Nestlé Pieces Together Its Global Supply ChainBy Tom Steinert-Threlkeld | Posted 2006-01-20 Print
More than five years ago, the world's largest food maker set out to standardize how it operates around the world. GLOBE, or the Global Business Excellence program, is aimed at getting far-flung operations to use a single system to predict demand, purchaseVEVEY, Switzerland—Chris Johnson was under attack. Fifteen months into standardizing how Nestlé operates around the world, he was fending off a general revolt from managers in 40 countries.
Why should they spend money on his GLOBE project? The Global Business Excellence program, a worldwide initiative to implement a single set of procurement, distribution and sales management systems, would just hurt their bottom line. And—in their opinions—make it harder to run their businesses.
Johnson had been given the third day of a three-day meeting in October 2001 to sell the market managers on the importance of standardizing how Nestlé conducts business around the world. Improvising, he decided as the day started to take questions, any questions.
And by midday, he was still answering them.
During lunch, Johnson decided as head of the GLOBE program that he had to somehow take charge. Or he would lose control of the $2.4 billion project, which was critical to Nestlé's operating efficiency in 200 countries around the world. And, quite possibly, his job.
So, when the meeting resumed after the break, he offered to give his job away. To anyone.
"How many of you would like my job? Just raise your hand. If GLOBE doesn't work, I get fired. If I get fired, you know what's going to happen? Peter Brabeck [Nestlé's chairman and CEO] is going to pick one of you to run it. So, here's the deal: If you don't want my job, you'd better make this work."
No hands went up. Johnson had heard the complaints, but in the end, the project was going to happen. Whether it worked or not would depend on how well the market heads embraced what was a business initiative, not a technology initiative. The point was to find ways to streamline Nestlé's myriad and vast supply chains, for everything from paper to powders to chocolate to water; to eliminate wasteful purchasing practices; and to take the best administrative practices and spread them throughout the company's operations.
Johnson turned the floor over to José Lopez, head of the Malaysia and Singapore markets. This was one of three test markets where the new standardized systems for handling all back-office operations of a Nestlé business—such as taking orders, dealing with suppliers, running factories, calculating demand and paying invoices—would go live the following year. Lopez could not yet attest to the effectiveness of GLOBE, but he stood by the logic and was committed to taking the plunge.
Johnson kept his job. And his project.
In effect, Nestlé had put Johnson on a mission to create a "single source of truth" about how all of its far-flung operations worked. A common set of processes, in factory and in administration, backed by a single way of formatting and storing data; and a single set of information systems, to help it run its businesses. Nestlé had 14 different enterprise planning systems from SAP AG of Germany in place in different countries. It would not meld them into one. It would replace them all with a new one, based on new Internet-based software known as mySAP.com.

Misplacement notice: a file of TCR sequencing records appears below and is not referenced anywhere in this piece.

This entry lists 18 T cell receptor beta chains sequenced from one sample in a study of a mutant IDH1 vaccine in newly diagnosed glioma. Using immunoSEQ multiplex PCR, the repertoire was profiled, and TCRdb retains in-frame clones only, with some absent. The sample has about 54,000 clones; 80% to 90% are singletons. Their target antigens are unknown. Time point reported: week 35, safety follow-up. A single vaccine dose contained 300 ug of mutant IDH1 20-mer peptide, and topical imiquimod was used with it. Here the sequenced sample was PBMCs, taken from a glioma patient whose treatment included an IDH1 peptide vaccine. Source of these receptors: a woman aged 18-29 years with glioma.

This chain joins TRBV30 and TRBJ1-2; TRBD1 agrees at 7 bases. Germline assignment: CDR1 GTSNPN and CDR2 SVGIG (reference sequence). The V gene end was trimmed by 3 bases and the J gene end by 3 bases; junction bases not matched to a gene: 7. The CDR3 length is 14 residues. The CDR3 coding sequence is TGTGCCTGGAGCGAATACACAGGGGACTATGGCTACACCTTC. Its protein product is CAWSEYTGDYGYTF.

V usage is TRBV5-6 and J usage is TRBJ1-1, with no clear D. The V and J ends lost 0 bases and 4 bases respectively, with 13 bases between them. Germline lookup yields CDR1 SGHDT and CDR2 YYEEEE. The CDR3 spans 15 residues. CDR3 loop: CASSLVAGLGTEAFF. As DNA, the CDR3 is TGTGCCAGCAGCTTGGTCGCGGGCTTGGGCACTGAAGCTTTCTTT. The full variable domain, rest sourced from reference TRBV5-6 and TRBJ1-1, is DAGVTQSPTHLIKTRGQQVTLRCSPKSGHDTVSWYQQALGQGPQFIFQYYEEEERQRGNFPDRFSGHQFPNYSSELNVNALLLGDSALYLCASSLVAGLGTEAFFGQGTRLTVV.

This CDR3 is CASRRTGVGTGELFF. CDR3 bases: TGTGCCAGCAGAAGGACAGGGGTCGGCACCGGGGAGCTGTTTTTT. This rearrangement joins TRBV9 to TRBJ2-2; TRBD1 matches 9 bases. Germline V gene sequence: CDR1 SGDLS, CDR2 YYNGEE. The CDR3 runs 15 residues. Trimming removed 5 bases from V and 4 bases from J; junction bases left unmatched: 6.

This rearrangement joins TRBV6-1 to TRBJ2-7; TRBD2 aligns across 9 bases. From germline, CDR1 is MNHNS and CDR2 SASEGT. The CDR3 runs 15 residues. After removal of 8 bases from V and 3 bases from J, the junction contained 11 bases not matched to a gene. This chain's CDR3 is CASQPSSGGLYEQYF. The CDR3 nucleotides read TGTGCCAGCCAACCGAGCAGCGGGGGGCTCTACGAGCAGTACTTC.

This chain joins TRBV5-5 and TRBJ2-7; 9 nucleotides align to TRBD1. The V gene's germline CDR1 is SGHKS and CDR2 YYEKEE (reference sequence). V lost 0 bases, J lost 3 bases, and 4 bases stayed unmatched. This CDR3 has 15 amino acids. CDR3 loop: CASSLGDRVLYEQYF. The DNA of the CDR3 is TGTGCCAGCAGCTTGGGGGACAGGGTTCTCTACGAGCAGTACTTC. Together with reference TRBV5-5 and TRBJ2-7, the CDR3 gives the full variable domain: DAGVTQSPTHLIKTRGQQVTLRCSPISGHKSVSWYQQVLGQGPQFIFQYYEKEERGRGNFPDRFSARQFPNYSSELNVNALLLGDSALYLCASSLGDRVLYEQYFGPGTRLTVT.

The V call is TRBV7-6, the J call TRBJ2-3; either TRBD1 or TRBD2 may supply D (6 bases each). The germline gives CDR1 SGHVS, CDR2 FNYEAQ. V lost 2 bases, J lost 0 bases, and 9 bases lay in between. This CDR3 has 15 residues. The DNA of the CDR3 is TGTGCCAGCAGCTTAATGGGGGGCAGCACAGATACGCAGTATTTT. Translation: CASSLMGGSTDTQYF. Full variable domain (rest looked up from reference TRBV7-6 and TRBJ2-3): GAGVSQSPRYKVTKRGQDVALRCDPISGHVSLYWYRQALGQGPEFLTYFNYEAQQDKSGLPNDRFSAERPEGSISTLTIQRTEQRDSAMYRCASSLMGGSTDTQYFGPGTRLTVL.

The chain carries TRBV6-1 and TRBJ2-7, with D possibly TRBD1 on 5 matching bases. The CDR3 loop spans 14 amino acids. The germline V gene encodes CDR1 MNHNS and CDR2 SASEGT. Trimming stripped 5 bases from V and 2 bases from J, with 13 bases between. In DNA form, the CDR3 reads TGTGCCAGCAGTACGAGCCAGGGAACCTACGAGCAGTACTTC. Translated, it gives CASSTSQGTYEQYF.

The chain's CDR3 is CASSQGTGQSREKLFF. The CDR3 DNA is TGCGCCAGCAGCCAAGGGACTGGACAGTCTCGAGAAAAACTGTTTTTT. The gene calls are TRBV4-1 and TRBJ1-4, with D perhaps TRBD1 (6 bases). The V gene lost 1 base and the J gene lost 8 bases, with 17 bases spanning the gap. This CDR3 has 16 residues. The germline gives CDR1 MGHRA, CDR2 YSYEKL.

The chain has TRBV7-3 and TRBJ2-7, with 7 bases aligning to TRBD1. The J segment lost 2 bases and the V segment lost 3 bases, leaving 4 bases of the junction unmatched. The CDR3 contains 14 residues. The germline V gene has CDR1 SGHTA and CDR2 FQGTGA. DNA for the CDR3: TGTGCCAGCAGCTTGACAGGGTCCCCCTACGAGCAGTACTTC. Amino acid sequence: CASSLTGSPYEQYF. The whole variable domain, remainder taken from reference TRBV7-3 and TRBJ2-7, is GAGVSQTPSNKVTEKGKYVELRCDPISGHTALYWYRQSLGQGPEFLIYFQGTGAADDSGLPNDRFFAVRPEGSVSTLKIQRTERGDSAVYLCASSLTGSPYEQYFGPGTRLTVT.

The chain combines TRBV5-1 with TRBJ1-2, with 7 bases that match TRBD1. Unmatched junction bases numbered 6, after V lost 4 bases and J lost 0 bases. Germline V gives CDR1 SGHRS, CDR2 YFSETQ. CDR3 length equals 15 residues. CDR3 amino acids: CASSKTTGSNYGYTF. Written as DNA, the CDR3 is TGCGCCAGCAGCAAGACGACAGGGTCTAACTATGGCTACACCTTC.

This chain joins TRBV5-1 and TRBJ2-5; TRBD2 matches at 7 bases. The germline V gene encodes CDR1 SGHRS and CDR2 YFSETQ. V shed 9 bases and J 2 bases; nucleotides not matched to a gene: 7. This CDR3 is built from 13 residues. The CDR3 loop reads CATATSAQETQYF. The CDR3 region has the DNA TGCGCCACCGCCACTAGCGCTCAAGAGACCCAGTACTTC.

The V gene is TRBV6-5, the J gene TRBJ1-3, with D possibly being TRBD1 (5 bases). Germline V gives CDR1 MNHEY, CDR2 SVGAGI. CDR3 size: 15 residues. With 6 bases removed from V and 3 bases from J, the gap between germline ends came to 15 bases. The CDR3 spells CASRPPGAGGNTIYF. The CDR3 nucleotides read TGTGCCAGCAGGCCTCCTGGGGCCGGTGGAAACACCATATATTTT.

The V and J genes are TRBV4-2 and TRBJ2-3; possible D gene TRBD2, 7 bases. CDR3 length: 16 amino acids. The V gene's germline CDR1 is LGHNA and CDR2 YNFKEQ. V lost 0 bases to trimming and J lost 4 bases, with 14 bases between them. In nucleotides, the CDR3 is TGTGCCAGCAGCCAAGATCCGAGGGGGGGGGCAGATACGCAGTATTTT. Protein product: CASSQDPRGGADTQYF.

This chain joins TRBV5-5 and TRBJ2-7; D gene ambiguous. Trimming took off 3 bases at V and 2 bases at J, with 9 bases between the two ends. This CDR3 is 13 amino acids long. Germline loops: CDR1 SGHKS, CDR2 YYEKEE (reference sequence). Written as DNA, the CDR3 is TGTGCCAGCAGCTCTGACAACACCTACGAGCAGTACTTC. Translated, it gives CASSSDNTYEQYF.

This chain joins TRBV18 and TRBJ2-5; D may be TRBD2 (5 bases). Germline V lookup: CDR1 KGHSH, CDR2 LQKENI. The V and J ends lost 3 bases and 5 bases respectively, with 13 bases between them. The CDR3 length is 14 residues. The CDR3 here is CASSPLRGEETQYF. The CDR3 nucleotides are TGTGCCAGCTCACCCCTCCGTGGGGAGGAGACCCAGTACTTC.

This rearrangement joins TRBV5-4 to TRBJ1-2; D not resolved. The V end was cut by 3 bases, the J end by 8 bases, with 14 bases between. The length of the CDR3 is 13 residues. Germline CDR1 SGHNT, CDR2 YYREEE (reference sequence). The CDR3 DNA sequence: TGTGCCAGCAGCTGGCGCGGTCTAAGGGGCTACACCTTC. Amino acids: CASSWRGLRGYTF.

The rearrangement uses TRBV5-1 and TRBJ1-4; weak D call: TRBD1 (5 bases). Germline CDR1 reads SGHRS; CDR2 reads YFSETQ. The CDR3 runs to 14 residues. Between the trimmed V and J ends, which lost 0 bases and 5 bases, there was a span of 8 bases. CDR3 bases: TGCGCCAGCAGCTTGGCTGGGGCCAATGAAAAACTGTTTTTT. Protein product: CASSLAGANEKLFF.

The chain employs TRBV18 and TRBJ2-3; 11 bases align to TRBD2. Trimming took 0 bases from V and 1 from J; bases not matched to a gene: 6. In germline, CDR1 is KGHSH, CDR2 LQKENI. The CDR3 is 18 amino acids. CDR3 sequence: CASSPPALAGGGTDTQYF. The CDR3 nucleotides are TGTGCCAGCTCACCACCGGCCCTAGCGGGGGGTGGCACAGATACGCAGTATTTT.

"Even though they may not have liked it, there was a realization among the  market leaders that they couldn't go any further with the systems they had," says Ronald Hafner, global relationship partner for Nestlé with IBM Business Consulting Services, a.k.a. PricewaterhouseCoopers. "Market by market didn't work anymore.''
For Nestlé, this wasn't an everyday project. When it built a factory to make coffee, infant formula, water or noodles, it was used to spending $30 million or $40 million. The idea of any initiative consuming billions in up-front capital was unheard of. The company made chocolate chips, not electronic ones.
Chief executive Brabeck had bet his reputation on the initiative's success. He wanted not just to control spiraling information-technology costs, but gain a five- or six-year lead on Nestlé's key global competitors, such as Unilever and Kraft Foods, in how a global food supplier could operate efficiently, even as its business entered more markets with more products at an increasingly rapid pace. Nestlé figured it could cut the number of suppliers on record to 167,000, from 600,000. And save $750 million a year in the process, Chief Financial Officer Wolfgang Reichenberger would figure in 2002.
If GLOBE succeeded, Nestlé—and Brabeck—would have greater operating profits to plow back into innovation, stocking shelves with popular products and satisfying its main multinational customers, like Wal-Mart Stores and Tesco, the large United Kingdom-based food retailer. If it failed, it would be an arrow in the quiver of European investors such as the Ethos Foundation that had criticized Brabeck for assuming additional power in April 2005, when Brabeck took over as chairman after Rainer Gut retired. Normally, the chief executive and chairman roles are kept separate by publicly traded companies in Europe, to keep any one executive from becoming too powerful.
The GLOBE project also stood as the largest-ever deployment of mySAP.com. But whether the software got rolled out to 230,000 Nestlé employees or 200 was not the point.
The point was to make Nestlé the first company to operate in hundreds of countries in the same manner as if it operated as one. And that hadn't been achieved by any company—not even the British East India Co. at the peak of its tea-trading power—in the history of global trade.
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